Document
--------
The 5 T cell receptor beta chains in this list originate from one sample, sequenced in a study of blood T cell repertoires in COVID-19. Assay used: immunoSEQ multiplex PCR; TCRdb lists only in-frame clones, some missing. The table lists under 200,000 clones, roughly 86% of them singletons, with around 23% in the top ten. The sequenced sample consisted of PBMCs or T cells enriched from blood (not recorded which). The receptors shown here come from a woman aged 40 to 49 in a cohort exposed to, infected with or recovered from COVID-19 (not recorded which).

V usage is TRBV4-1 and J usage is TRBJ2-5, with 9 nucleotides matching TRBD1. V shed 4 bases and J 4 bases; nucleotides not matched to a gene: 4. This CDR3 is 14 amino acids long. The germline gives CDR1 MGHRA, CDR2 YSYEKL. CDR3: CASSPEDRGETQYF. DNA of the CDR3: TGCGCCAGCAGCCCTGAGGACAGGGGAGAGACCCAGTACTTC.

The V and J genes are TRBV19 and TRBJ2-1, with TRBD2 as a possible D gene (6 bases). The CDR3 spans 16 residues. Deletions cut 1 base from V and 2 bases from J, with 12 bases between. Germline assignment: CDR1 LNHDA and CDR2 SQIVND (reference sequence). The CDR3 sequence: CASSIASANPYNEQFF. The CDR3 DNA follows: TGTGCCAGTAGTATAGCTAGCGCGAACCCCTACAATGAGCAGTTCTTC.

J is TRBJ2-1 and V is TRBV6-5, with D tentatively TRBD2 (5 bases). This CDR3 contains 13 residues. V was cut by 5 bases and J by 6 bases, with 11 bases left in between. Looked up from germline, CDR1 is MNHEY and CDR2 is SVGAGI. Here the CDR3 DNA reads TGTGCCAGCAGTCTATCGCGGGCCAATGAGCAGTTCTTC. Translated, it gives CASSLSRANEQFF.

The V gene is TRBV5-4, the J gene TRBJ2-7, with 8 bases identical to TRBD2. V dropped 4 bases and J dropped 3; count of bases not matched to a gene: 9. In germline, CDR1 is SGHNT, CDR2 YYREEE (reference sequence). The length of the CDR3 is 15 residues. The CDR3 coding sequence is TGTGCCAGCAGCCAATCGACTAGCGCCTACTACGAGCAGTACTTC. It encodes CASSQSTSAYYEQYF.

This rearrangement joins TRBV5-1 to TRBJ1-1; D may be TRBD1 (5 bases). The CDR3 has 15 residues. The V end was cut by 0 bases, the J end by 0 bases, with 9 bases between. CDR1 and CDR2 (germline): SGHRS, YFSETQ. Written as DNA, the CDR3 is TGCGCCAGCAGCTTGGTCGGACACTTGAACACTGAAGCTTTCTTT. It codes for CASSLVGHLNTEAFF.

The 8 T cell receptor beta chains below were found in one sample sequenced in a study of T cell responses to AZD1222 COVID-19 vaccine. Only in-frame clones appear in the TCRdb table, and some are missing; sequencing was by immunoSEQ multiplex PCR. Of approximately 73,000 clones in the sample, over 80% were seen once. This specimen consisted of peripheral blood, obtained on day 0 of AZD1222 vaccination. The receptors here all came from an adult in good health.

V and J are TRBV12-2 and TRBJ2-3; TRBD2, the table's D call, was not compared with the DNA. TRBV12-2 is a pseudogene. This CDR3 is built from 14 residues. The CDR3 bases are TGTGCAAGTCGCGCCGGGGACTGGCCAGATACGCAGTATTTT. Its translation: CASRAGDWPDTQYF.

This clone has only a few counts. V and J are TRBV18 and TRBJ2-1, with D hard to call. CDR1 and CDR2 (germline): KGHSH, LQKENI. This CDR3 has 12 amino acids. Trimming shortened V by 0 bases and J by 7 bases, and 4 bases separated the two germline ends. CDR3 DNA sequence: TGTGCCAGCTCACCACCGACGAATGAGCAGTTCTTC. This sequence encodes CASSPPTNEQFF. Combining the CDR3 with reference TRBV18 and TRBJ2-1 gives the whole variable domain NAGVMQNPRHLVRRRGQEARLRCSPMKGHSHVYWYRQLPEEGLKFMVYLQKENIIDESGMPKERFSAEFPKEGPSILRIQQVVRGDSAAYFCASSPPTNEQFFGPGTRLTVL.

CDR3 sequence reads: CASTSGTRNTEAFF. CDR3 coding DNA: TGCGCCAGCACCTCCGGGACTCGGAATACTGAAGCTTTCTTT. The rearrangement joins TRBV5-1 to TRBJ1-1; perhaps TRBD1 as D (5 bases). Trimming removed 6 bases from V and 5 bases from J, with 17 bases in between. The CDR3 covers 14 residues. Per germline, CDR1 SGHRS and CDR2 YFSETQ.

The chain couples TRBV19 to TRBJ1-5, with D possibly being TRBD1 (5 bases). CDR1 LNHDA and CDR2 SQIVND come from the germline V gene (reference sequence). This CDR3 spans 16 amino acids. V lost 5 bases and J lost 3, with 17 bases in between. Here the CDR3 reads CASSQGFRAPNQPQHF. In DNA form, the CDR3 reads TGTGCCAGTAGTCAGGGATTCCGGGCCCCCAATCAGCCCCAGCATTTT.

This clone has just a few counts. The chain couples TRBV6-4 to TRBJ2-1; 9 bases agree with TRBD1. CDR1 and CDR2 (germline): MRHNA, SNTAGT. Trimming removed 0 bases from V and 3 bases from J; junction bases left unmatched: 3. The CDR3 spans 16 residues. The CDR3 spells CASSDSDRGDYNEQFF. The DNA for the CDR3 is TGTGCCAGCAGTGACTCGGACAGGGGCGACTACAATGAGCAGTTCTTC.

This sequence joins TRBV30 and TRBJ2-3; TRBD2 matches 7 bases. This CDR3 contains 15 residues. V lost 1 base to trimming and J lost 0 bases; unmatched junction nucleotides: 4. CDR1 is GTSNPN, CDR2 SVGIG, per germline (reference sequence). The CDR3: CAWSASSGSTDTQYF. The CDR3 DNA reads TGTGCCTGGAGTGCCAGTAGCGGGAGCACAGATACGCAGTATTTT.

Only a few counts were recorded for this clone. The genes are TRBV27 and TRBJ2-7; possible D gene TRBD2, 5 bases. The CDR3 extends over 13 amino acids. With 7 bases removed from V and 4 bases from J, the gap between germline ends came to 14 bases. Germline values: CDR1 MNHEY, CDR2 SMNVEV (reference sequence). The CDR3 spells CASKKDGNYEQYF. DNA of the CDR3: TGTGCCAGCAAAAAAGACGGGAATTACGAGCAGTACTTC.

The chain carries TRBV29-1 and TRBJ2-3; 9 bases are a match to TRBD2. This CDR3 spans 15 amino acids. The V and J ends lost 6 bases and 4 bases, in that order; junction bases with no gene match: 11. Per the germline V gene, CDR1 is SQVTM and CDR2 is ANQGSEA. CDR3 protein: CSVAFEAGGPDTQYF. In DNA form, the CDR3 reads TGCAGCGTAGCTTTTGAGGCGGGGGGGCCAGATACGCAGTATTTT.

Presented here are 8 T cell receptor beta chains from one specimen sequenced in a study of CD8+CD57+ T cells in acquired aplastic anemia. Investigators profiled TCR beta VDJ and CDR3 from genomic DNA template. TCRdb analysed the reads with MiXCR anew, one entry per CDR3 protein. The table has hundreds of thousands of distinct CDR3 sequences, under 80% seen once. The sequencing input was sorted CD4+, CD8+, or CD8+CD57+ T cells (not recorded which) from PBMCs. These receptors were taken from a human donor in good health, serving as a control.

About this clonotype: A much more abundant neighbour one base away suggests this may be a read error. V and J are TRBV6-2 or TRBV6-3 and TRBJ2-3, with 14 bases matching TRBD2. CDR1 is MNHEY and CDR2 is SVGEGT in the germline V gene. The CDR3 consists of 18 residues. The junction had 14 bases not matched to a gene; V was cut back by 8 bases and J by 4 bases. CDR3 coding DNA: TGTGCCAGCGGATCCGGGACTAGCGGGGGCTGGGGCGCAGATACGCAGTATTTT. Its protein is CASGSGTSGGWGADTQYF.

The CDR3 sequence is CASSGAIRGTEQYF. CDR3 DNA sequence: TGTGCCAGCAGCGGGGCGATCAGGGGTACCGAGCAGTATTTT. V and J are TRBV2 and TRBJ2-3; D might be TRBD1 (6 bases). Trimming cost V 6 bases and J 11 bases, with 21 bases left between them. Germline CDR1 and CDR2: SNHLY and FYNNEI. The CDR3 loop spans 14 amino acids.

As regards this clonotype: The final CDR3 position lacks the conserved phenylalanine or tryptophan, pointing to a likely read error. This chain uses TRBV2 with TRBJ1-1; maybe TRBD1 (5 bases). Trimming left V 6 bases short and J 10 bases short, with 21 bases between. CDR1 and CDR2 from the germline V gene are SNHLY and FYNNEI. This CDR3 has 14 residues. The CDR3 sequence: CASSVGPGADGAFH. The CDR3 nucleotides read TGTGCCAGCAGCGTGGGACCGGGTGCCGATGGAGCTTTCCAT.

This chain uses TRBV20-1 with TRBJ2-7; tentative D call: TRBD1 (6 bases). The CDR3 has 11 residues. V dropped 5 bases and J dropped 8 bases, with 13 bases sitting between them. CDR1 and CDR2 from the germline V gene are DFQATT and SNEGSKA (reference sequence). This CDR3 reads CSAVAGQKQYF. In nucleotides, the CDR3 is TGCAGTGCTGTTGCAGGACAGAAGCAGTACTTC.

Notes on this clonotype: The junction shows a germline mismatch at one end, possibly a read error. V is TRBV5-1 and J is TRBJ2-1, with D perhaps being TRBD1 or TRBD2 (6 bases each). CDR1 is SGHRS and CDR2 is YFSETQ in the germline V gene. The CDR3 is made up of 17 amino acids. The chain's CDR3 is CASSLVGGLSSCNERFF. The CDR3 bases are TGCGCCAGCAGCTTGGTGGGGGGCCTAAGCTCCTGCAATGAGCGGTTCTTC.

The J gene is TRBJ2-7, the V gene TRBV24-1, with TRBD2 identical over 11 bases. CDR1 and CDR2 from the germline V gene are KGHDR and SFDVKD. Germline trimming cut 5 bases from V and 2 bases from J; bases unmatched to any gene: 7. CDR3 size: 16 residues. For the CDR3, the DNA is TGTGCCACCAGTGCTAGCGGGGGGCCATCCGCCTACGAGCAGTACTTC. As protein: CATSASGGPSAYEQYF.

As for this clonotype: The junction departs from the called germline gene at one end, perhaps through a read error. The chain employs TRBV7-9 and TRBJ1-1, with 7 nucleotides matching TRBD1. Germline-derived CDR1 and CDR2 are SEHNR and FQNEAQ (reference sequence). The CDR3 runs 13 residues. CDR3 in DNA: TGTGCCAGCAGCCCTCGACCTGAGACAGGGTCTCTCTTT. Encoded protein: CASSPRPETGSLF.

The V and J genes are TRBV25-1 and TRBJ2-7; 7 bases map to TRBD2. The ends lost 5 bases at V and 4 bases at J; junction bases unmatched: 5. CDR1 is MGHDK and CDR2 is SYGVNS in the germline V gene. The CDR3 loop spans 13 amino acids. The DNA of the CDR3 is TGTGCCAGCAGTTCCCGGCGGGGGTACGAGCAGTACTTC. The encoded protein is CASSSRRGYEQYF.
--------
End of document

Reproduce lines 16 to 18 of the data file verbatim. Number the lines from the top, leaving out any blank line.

Presented here are 8 T cell receptor beta chains from one specimen sequenced in a study of CD8+CD57+ T cells in acquired aplastic anemia. Investigators profiled TCR beta VDJ and CDR3 from genomic DNA template. TCRdb analysed the reads with MiXCR anew, one entry per CDR3 protein. The table has hundreds of thousands of distinct CDR3 sequences, under 80% seen once. The sequencing input was sorted CD4+, CD8+, or CD8+CD57+ T cells (not recorded which) from PBMCs. These receptors were taken from a human donor in good health, serving as a control.

About this clonotype: A much more abundant neighbour one base away suggests this may be a read error. V and J are TRBV6-2 or TRBV6-3 and TRBJ2-3, with 14 bases matching TRBD2. CDR1 is MNHEY and CDR2 is SVGEGT in the germline V gene. The CDR3 consists of 18 residues. The junction had 14 bases not matched to a gene; V was cut back by 8 bases and J by 4 bases. CDR3 coding DNA: TGTGCCAGCGGATCCGGGACTAGCGGGGGCTGGGGCGCAGATACGCAGTATTTT. Its protein is CASGSGTSGGWGADTQYF.

The CDR3 sequence is CASSGAIRGTEQYF. CDR3 DNA sequence: TGTGCCAGCAGCGGGGCGATCAGGGGTACCGAGCAGTATTTT. V and J are TRBV2 and TRBJ2-3; D might be TRBD1 (6 bases). Trimming cost V 6 bases and J 11 bases, with 21 bases left between them. Germline CDR1 and CDR2: SNHLY and FYNNEI. The CDR3 loop spans 14 amino acids.